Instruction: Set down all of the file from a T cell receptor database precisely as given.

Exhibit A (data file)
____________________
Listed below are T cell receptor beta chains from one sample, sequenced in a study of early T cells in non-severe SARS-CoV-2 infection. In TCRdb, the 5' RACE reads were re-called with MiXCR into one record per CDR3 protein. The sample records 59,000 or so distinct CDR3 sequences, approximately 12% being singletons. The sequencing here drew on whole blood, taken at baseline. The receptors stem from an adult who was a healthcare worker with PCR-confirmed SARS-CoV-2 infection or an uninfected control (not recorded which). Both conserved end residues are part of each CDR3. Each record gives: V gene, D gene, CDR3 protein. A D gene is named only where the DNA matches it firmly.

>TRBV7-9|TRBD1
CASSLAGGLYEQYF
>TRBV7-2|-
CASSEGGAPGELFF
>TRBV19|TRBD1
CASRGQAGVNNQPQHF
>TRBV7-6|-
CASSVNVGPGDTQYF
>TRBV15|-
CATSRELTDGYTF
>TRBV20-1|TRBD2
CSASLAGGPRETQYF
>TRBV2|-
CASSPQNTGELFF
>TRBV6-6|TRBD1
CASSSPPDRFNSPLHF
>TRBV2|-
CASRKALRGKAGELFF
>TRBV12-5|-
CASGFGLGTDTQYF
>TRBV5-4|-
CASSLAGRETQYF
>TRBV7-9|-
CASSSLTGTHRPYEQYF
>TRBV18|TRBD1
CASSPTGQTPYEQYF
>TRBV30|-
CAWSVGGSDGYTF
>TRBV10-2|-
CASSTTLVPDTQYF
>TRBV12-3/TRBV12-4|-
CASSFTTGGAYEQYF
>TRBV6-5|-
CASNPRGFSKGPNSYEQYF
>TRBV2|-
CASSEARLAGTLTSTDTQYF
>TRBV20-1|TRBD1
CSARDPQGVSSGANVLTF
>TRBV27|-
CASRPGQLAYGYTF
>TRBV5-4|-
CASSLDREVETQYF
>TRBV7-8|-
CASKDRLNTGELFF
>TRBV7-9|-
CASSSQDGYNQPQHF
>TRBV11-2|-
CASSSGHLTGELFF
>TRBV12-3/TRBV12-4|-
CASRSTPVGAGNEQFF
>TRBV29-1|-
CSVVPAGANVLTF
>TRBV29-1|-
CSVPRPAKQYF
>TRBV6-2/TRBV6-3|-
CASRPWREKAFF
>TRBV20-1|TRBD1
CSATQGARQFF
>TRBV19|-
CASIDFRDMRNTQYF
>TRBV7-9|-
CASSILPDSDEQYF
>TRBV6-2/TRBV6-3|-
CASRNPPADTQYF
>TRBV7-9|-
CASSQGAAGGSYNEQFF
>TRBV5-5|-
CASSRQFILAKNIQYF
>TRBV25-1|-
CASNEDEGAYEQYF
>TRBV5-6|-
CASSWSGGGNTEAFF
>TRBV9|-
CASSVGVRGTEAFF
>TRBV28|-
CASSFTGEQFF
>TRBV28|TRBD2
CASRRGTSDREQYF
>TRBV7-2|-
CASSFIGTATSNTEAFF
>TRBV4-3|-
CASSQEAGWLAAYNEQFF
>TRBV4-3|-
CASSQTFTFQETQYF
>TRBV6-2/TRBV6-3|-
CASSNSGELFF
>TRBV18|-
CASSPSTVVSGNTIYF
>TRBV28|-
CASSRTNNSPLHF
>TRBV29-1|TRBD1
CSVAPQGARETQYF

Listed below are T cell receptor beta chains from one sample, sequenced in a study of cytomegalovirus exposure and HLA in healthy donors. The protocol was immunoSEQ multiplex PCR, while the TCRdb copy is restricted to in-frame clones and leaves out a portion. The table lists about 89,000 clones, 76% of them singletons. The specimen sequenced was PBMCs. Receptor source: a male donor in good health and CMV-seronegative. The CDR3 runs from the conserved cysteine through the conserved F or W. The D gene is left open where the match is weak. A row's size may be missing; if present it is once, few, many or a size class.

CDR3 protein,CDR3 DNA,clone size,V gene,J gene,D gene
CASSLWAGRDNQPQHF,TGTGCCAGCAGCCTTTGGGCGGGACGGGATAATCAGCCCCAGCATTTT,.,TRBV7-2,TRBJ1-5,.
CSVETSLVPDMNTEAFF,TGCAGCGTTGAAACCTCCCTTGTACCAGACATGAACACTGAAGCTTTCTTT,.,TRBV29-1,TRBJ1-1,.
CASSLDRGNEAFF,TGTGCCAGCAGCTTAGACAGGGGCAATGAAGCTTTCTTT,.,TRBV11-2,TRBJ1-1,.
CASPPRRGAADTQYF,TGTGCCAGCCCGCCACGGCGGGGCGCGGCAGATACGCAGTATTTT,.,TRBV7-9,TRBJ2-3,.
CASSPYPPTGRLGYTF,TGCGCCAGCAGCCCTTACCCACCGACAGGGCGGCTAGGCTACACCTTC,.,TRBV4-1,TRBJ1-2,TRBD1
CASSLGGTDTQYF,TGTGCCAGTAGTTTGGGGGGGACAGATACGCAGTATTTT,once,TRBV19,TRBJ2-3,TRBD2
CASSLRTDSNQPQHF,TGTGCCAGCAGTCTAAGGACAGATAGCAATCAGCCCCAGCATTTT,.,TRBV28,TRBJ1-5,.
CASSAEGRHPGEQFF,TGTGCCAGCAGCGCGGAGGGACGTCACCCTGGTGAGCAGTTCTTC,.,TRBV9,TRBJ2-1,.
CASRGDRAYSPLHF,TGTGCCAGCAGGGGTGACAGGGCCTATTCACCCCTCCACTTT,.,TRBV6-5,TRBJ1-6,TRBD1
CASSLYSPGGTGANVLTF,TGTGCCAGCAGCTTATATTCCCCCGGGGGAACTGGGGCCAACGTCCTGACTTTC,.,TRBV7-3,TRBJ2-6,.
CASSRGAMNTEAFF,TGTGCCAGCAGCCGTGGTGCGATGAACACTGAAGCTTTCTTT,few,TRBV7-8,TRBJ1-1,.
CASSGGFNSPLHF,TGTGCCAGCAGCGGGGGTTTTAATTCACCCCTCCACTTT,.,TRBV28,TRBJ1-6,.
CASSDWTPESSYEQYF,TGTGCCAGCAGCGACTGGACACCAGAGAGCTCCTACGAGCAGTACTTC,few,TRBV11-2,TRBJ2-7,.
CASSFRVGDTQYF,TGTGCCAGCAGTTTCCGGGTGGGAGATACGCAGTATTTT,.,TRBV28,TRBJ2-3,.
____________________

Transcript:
Listed below are T cell receptor beta chains from one sample, sequenced in a study of early T cells in non-severe SARS-CoV-2 infection. In TCRdb, the 5' RACE reads were re-called with MiXCR into one record per CDR3 protein. The sample records 59,000 or so distinct CDR3 sequences, approximately 12% being singletons. The sequencing here drew on whole blood, taken at baseline. The receptors stem from an adult who was a healthcare worker with PCR-confirmed SARS-CoV-2 infection or an uninfected control (not recorded which). Both conserved end residues are part of each CDR3. Each record gives: V gene, D gene, CDR3 protein. A D gene is named only where the DNA matches it firmly.

>TRBV7-9|TRBD1
CASSLAGGLYEQYF
>TRBV7-2|-
CASSEGGAPGELFF
>TRBV19|TRBD1
CASRGQAGVNNQPQHF
>TRBV7-6|-
CASSVNVGPGDTQYF
>TRBV15|-
CATSRELTDGYTF
>TRBV20-1|TRBD2
CSASLAGGPRETQYF
>TRBV2|-
CASSPQNTGELFF
>TRBV6-6|TRBD1
CASSSPPDRFNSPLHF
>TRBV2|-
CASRKALRGKAGELFF
>TRBV12-5|-
CASGFGLGTDTQYF
>TRBV5-4|-
CASSLAGRETQYF
>TRBV7-9|-
CASSSLTGTHRPYEQYF
>TRBV18|TRBD1
CASSPTGQTPYEQYF
>TRBV30|-
CAWSVGGSDGYTF
>TRBV10-2|-
CASSTTLVPDTQYF
>TRBV12-3/TRBV12-4|-
CASSFTTGGAYEQYF
>TRBV6-5|-
CASNPRGFSKGPNSYEQYF
>TRBV2|-
CASSEARLAGTLTSTDTQYF
>TRBV20-1|TRBD1
CSARDPQGVSSGANVLTF
>TRBV27|-
CASRPGQLAYGYTF
>TRBV5-4|-
CASSLDREVETQYF
>TRBV7-8|-
CASKDRLNTGELFF
>TRBV7-9|-
CASSSQDGYNQPQHF
>TRBV11-2|-
CASSSGHLTGELFF
>TRBV12-3/TRBV12-4|-
CASRSTPVGAGNEQFF
>TRBV29-1|-
CSVVPAGANVLTF
>TRBV29-1|-
CSVPRPAKQYF
>TRBV6-2/TRBV6-3|-
CASRPWREKAFF
>TRBV20-1|TRBD1
CSATQGARQFF
>TRBV19|-
CASIDFRDMRNTQYF
>TRBV7-9|-
CASSILPDSDEQYF
>TRBV6-2/TRBV6-3|-
CASRNPPADTQYF
>TRBV7-9|-
CASSQGAAGGSYNEQFF
>TRBV5-5|-
CASSRQFILAKNIQYF
>TRBV25-1|-
CASNEDEGAYEQYF
>TRBV5-6|-
CASSWSGGGNTEAFF
>TRBV9|-
CASSVGVRGTEAFF
>TRBV28|-
CASSFTGEQFF
>TRBV28|TRBD2
CASRRGTSDREQYF
>TRBV7-2|-
CASSFIGTATSNTEAFF
>TRBV4-3|-
CASSQEAGWLAAYNEQFF
>TRBV4-3|-
CASSQTFTFQETQYF
>TRBV6-2/TRBV6-3|-
CASSNSGELFF
>TRBV18|-
CASSPSTVVSGNTIYF
>TRBV28|-
CASSRTNNSPLHF
>TRBV29-1|TRBD1
CSVAPQGARETQYF

Listed below are T cell receptor beta chains from one sample, sequenced in a study of cytomegalovirus exposure and HLA in healthy donors. The protocol was immunoSEQ multiplex PCR, while the TCRdb copy is restricted to in-frame clones and leaves out a portion. The table lists about 89,000 clones, 76% of them singletons. The specimen sequenced was PBMCs. Receptor source: a male donor in good health and CMV-seronegative. The CDR3 runs from the conserved cysteine through the conserved F or W. The D gene is left open where the match is weak. A row's size may be missing; if present it is once, few, many or a size class.

CDR3 protein,CDR3 DNA,clone size,V gene,J gene,D gene
CASSLWAGRDNQPQHF,TGTGCCAGCAGCCTTTGGGCGGGACGGGATAATCAGCCCCAGCATTTT,.,TRBV7-2,TRBJ1-5,.
CSVETSLVPDMNTEAFF,TGCAGCGTTGAAACCTCCCTTGTACCAGACATGAACACTGAAGCTTTCTTT,.,TRBV29-1,TRBJ1-1,.
CASSLDRGNEAFF,TGTGCCAGCAGCTTAGACAGGGGCAATGAAGCTTTCTTT,.,TRBV11-2,TRBJ1-1,.
CASPPRRGAADTQYF,TGTGCCAGCCCGCCACGGCGGGGCGCGGCAGATACGCAGTATTTT,.,TRBV7-9,TRBJ2-3,.
CASSPYPPTGRLGYTF,TGCGCCAGCAGCCCTTACCCACCGACAGGGCGGCTAGGCTACACCTTC,.,TRBV4-1,TRBJ1-2,TRBD1
CASSLGGTDTQYF,TGTGCCAGTAGTTTGGGGGGGACAGATACGCAGTATTTT,once,TRBV19,TRBJ2-3,TRBD2
CASSLRTDSNQPQHF,TGTGCCAGCAGTCTAAGGACAGATAGCAATCAGCCCCAGCATTTT,.,TRBV28,TRBJ1-5,.
CASSAEGRHPGEQFF,TGTGCCAGCAGCGCGGAGGGACGTCACCCTGGTGAGCAGTTCTTC,.,TRBV9,TRBJ2-1,.
CASRGDRAYSPLHF,TGTGCCAGCAGGGGTGACAGGGCCTATTCACCCCTCCACTTT,.,TRBV6-5,TRBJ1-6,TRBD1
CASSLYSPGGTGANVLTF,TGTGCCAGCAGCTTATATTCCCCCGGGGGAACTGGGGCCAACGTCCTGACTTTC,.,TRBV7-3,TRBJ2-6,.
CASSRGAMNTEAFF,TGTGCCAGCAGCCGTGGTGCGATGAACACTGAAGCTTTCTTT,few,TRBV7-8,TRBJ1-1,.
CASSGGFNSPLHF,TGTGCCAGCAGCGGGGGTTTTAATTCACCCCTCCACTTT,.,TRBV28,TRBJ1-6,.
CASSDWTPESSYEQYF,TGTGCCAGCAGCGACTGGACACCAGAGAGCTCCTACGAGCAGTACTTC,few,TRBV11-2,TRBJ2-7,.
CASSFRVGDTQYF,TGTGCCAGCAGTTTCCGGGTGGGAGATACGCAGTATTTT,.,TRBV28,TRBJ2-3,.